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Balancing Caregiving and Life

Caregiving for your elderly relatives can feel like a full-time job, and oftentimes caregivers already have a full-time job, children to take care of, and hobbies that they love. How do we balance caregiving and everything else in life? The key to striking a balance is to have open communication, accepting help from others, and planning ahead. Here are some tips to find balance with caregiving and different aspects of life.

Work and Caregiving Balance

Communicate with your supervisor

According to caregiver.org, only 56% of caregivers report that their work supervisor is aware of their caregiving responsibilities. It’s important to communicate with your team at work and the support you need from them. This could include flexible work schedules and the ability to work from home

Offer helpful resources for your employees

If you are an employer, it can be helpful to have a caregiving policy in place and resources available to your employees such as contact info for your local Agency on Aging, geriatric care managers, and mental health counselors. 

Brush up on your options

Familiarize yourself with the federal Family and Medical Leave Act and how it may apply to your situation. Also, did you know you can get paid for caregiving for an elderly loved one? Here’s how.

Caregiving and Family Balance

It takes a village

How does one balance caring for an elderly loved one and prioritizing their spouse and kids? Planning and seeking help from others. Just like you use a calendar to keep track of meetings and deadlines at work, use a detailed calendar to keep track of family activities, extracurriculars, and caregiving.

They say it takes a village to raise a child, but it also takes a village to care for an elderly loved one. Involve your kids in visits to Grandma’s and make it family bonding time. Seek help from others such as siblings, your spouse, or hire a helper if you have the means to do so. Research home health care services near you and decide how that can fit into your caregiving routine. 

Caregiving and Self Care Balance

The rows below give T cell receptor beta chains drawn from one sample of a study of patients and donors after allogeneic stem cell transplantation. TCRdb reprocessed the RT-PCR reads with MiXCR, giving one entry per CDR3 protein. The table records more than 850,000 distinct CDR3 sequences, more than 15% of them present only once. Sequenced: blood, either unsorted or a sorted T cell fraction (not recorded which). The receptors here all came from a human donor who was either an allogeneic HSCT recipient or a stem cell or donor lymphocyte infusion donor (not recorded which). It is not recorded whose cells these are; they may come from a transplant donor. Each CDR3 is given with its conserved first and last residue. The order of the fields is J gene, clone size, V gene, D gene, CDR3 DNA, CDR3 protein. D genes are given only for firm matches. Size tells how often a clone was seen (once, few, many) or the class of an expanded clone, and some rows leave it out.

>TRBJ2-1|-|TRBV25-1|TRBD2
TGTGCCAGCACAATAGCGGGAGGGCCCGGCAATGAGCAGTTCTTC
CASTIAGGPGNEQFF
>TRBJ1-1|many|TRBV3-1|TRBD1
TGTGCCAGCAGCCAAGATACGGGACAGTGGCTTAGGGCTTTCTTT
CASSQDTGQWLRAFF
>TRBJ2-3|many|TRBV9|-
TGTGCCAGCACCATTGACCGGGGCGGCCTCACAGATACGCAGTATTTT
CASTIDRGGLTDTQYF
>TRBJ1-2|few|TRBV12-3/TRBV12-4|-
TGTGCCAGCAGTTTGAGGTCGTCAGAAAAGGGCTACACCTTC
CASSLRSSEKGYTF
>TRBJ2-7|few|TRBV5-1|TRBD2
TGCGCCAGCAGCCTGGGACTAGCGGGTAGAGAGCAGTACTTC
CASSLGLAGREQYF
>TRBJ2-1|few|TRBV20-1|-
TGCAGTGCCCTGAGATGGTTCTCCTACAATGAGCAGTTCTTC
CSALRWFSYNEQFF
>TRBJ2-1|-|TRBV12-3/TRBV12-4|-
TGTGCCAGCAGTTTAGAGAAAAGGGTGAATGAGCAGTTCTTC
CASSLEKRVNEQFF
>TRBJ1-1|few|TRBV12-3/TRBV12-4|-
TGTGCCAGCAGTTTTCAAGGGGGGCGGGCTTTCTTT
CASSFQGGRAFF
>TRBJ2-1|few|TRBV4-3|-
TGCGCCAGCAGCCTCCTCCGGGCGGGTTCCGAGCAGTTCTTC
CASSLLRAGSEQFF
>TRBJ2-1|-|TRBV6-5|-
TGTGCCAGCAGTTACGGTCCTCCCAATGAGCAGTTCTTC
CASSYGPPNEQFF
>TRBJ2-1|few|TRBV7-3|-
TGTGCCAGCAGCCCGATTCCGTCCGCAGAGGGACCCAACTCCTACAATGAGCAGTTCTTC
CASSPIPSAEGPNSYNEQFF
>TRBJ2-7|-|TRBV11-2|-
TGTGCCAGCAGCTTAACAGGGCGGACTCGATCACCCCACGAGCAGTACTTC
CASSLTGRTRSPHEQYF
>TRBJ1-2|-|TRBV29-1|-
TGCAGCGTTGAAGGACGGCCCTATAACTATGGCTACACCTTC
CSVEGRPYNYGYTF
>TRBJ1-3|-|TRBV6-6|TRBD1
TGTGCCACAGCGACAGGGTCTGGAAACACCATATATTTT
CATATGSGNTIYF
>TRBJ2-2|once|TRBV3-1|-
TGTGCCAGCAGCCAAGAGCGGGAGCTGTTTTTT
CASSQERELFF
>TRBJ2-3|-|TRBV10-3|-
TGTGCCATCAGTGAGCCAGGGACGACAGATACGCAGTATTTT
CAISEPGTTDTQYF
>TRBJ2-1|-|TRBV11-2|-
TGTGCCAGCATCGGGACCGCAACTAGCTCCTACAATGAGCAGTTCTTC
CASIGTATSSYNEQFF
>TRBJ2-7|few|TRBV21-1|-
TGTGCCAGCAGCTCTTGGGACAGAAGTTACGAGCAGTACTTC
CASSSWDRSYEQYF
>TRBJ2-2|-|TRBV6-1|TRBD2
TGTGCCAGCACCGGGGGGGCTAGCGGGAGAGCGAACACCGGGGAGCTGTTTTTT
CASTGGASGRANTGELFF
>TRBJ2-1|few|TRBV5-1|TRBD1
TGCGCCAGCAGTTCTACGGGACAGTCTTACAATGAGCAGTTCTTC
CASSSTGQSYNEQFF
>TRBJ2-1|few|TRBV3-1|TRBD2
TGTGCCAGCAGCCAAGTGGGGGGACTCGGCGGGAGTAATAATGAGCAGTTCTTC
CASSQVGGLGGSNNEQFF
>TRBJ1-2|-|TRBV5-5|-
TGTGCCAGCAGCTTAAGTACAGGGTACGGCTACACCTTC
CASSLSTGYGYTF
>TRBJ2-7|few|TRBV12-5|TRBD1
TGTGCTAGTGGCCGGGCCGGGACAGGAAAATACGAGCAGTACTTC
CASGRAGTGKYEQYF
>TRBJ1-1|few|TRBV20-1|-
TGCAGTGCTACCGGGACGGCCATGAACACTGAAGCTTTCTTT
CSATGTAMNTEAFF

Much like the safety instructions on an airplane of putting your own oxygen mask on before helping someone else, it’s important to take care of yourself first. Caregivers often have many priorities: parenthood, work, caregiving, but we need to remember to make ourselves a priority as well. Remember, taking time for self care will make you a better employee, parent, and caregiver.

Planning is also extremely important when it comes to self care. So many people put others in their life first, so you have to intentionally carve out time for YOU. Schedule something a few times a week or every day if you’re able to that makes you feel good. This could include

  • Going for a short walk
  • Reading before you to go to bed
  • Working out
  • Scheduling a massage
  • Going to your favorite coffee shop
  • Meeting up with a friend
  • Putting on a face mask

Prioritizing your mental health is also crucial when being a caregiver. I highly recommend reading the Headspace Guide to Meditation and Mindfulness. This book teaches you how to improve your life and mindset by taking just ten minutes a day. You can also check out the Headspace app or the Calm app for daily guided meditation, sleep stories, breathing exercises, and calming music. 

Seeing a counselor can also be helpful for managing mental health and caregiving. Do some research on counselors in your area and take the leap. Starting therapy can be intimidating, but it can be life changing. Here are some resources to help you find counselors in your network.

I would also recommend doing a quick google search for counselors near you that accept your insurance and going from there.

Balancing caring for an elderly loved one and everything else in life can be overwhelming. But with good communication, a lot of planning, and prioritizing yourself, it is possible to find that balance.

CarePenguin brings peace of mind to families with elderly loved ones living independently by detecting activity in a house through water use. That activity is displayed on the CarePenguin app where family members or other caregivers can see it and receive alerts if we detect a lack of activity, encouraging them to check in. No motion sensors, no cameras, or wearables needed. If you think you and your family could benefit from CarePenguin, we’d love for you to give it a try!